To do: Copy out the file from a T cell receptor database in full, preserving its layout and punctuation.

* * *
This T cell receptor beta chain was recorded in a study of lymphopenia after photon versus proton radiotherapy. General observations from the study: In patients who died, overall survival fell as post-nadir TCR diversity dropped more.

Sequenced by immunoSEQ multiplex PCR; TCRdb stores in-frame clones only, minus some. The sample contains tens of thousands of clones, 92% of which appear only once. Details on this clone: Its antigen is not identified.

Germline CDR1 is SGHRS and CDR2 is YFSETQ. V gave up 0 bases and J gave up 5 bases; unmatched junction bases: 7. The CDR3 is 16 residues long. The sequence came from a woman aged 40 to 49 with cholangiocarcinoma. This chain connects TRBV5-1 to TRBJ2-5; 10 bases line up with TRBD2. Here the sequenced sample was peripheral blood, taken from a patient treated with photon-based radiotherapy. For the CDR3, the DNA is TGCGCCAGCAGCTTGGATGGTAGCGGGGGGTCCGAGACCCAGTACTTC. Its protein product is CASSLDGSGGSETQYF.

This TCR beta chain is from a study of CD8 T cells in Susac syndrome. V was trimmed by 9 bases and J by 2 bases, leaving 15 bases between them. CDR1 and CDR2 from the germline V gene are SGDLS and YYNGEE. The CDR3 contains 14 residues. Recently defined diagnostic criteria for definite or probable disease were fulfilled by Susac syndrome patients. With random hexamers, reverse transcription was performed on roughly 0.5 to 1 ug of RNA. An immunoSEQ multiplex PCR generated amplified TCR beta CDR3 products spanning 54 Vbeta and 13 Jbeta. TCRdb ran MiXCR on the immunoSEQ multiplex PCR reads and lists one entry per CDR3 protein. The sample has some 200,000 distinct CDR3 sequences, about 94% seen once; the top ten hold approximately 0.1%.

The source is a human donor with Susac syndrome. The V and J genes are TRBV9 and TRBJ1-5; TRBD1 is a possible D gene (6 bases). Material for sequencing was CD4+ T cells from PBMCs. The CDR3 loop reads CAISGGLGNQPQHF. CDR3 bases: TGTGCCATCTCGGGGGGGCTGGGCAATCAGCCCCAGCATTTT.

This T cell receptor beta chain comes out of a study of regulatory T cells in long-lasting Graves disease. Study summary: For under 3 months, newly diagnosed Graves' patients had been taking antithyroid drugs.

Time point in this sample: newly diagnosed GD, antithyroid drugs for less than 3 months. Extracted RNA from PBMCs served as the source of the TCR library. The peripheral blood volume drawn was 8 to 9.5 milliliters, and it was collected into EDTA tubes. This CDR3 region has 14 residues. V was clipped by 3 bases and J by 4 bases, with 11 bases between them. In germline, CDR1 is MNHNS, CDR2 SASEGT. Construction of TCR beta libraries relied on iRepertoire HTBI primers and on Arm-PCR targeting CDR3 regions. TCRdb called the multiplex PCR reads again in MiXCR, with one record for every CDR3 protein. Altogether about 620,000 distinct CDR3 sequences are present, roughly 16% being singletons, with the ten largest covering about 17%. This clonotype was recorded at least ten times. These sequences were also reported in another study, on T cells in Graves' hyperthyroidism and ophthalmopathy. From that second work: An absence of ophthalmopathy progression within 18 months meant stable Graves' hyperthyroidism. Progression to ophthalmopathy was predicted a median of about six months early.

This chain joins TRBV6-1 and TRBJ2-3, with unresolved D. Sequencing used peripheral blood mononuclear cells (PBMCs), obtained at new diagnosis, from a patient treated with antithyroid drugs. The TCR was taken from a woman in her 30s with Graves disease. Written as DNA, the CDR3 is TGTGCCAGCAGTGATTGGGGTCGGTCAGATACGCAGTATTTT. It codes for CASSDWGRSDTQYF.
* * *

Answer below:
This T cell receptor beta chain was recorded in a study of lymphopenia after photon versus proton radiotherapy. General observations from the study: In patients who died, overall survival fell as post-nadir TCR diversity dropped more.

Sequenced by immunoSEQ multiplex PCR; TCRdb stores in-frame clones only, minus some. The sample contains tens of thousands of clones, 92% of which appear only once. Details on this clone: Its antigen is not identified.

Germline CDR1 is SGHRS and CDR2 is YFSETQ. V gave up 0 bases and J gave up 5 bases; unmatched junction bases: 7. The CDR3 is 16 residues long. The sequence came from a woman aged 40 to 49 with cholangiocarcinoma. This chain connects TRBV5-1 to TRBJ2-5; 10 bases line up with TRBD2. Here the sequenced sample was peripheral blood, taken from a patient treated with photon-based radiotherapy. For the CDR3, the DNA is TGCGCCAGCAGCTTGGATGGTAGCGGGGGGTCCGAGACCCAGTACTTC. Its protein product is CASSLDGSGGSETQYF.

This TCR beta chain is from a study of CD8 T cells in Susac syndrome. V was trimmed by 9 bases and J by 2 bases, leaving 15 bases between them. CDR1 and CDR2 from the germline V gene are SGDLS and YYNGEE. The CDR3 contains 14 residues. Recently defined diagnostic criteria for definite or probable disease were fulfilled by Susac syndrome patients. With random hexamers, reverse transcription was performed on roughly 0.5 to 1 ug of RNA. An immunoSEQ multiplex PCR generated amplified TCR beta CDR3 products spanning 54 Vbeta and 13 Jbeta. TCRdb ran MiXCR on the immunoSEQ multiplex PCR reads and lists one entry per CDR3 protein. The sample has some 200,000 distinct CDR3 sequences, about 94% seen once; the top ten hold approximately 0.1%.

The source is a human donor with Susac syndrome. The V and J genes are TRBV9 and TRBJ1-5; TRBD1 is a possible D gene (6 bases). Material for sequencing was CD4+ T cells from PBMCs. The CDR3 loop reads CAISGGLGNQPQHF. CDR3 bases: TGTGCCATCTCGGGGGGGCTGGGCAATCAGCCCCAGCATTTT.

This T cell receptor beta chain comes out of a study of regulatory T cells in long-lasting Graves disease. Study summary: For under 3 months, newly diagnosed Graves' patients had been taking antithyroid drugs.

Time point in this sample: newly diagnosed GD, antithyroid drugs for less than 3 months. Extracted RNA from PBMCs served as the source of the TCR library. The peripheral blood volume drawn was 8 to 9.5 milliliters, and it was collected into EDTA tubes. This CDR3 region has 14 residues. V was clipped by 3 bases and J by 4 bases, with 11 bases between them. In germline, CDR1 is MNHNS, CDR2 SASEGT. Construction of TCR beta libraries relied on iRepertoire HTBI primers and on Arm-PCR targeting CDR3 regions. TCRdb called the multiplex PCR reads again in MiXCR, with one record for every CDR3 protein. Altogether about 620,000 distinct CDR3 sequences are present, roughly 16% being singletons, with the ten largest covering about 17%. This clonotype was recorded at least ten times. These sequences were also reported in another study, on T cells in Graves' hyperthyroidism and ophthalmopathy. From that second work: An absence of ophthalmopathy progression within 18 months meant stable Graves' hyperthyroidism. Progression to ophthalmopathy was predicted a median of about six months early.

This chain joins TRBV6-1 and TRBJ2-3, with unresolved D. Sequencing used peripheral blood mononuclear cells (PBMCs), obtained at new diagnosis, from a patient treated with antithyroid drugs. The TCR was taken from a woman in her 30s with Graves disease. Written as DNA, the CDR3 is TGTGCCAGCAGTGATTGGGGTCGGTCAGATACGCAGTATTTT. It codes for CASSDWGRSDTQYF.